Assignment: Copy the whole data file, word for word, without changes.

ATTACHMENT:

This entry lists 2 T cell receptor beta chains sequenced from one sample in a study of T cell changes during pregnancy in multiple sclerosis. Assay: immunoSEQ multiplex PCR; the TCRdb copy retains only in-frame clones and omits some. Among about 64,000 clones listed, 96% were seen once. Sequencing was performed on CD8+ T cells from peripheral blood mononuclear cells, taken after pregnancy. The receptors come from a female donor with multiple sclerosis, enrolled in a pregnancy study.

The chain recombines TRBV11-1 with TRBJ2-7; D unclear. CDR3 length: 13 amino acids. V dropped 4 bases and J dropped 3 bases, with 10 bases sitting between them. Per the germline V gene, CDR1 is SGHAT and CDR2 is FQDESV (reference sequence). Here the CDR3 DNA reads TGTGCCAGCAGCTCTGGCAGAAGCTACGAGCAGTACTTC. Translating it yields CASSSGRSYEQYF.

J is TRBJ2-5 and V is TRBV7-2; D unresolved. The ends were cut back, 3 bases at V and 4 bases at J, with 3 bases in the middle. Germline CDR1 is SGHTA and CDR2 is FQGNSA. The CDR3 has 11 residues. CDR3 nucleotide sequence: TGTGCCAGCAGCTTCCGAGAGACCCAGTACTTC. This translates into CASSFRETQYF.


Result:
This entry lists 2 T cell receptor beta chains sequenced from one sample in a study of T cell changes during pregnancy in multiple sclerosis. Assay: immunoSEQ multiplex PCR; the TCRdb copy retains only in-frame clones and omits some. Among about 64,000 clones listed, 96% were seen once. Sequencing was performed on CD8+ T cells from peripheral blood mononuclear cells, taken after pregnancy. The receptors come from a female donor with multiple sclerosis, enrolled in a pregnancy study.

The chain recombines TRBV11-1 with TRBJ2-7; D unclear. CDR3 length: 13 amino acids. V dropped 4 bases and J dropped 3 bases, with 10 bases sitting between them. Per the germline V gene, CDR1 is SGHAT and CDR2 is FQDESV (reference sequence). Here the CDR3 DNA reads TGTGCCAGCAGCTCTGGCAGAAGCTACGAGCAGTACTTC. Translating it yields CASSSGRSYEQYF.

J is TRBJ2-5 and V is TRBV7-2; D unresolved. The ends were cut back, 3 bases at V and 4 bases at J, with 3 bases in the middle. Germline CDR1 is SGHTA and CDR2 is FQGNSA. The CDR3 has 11 residues. CDR3 nucleotide sequence: TGTGCCAGCAGCTTCCGAGAGACCCAGTACTTC. This translates into CASSFRETQYF.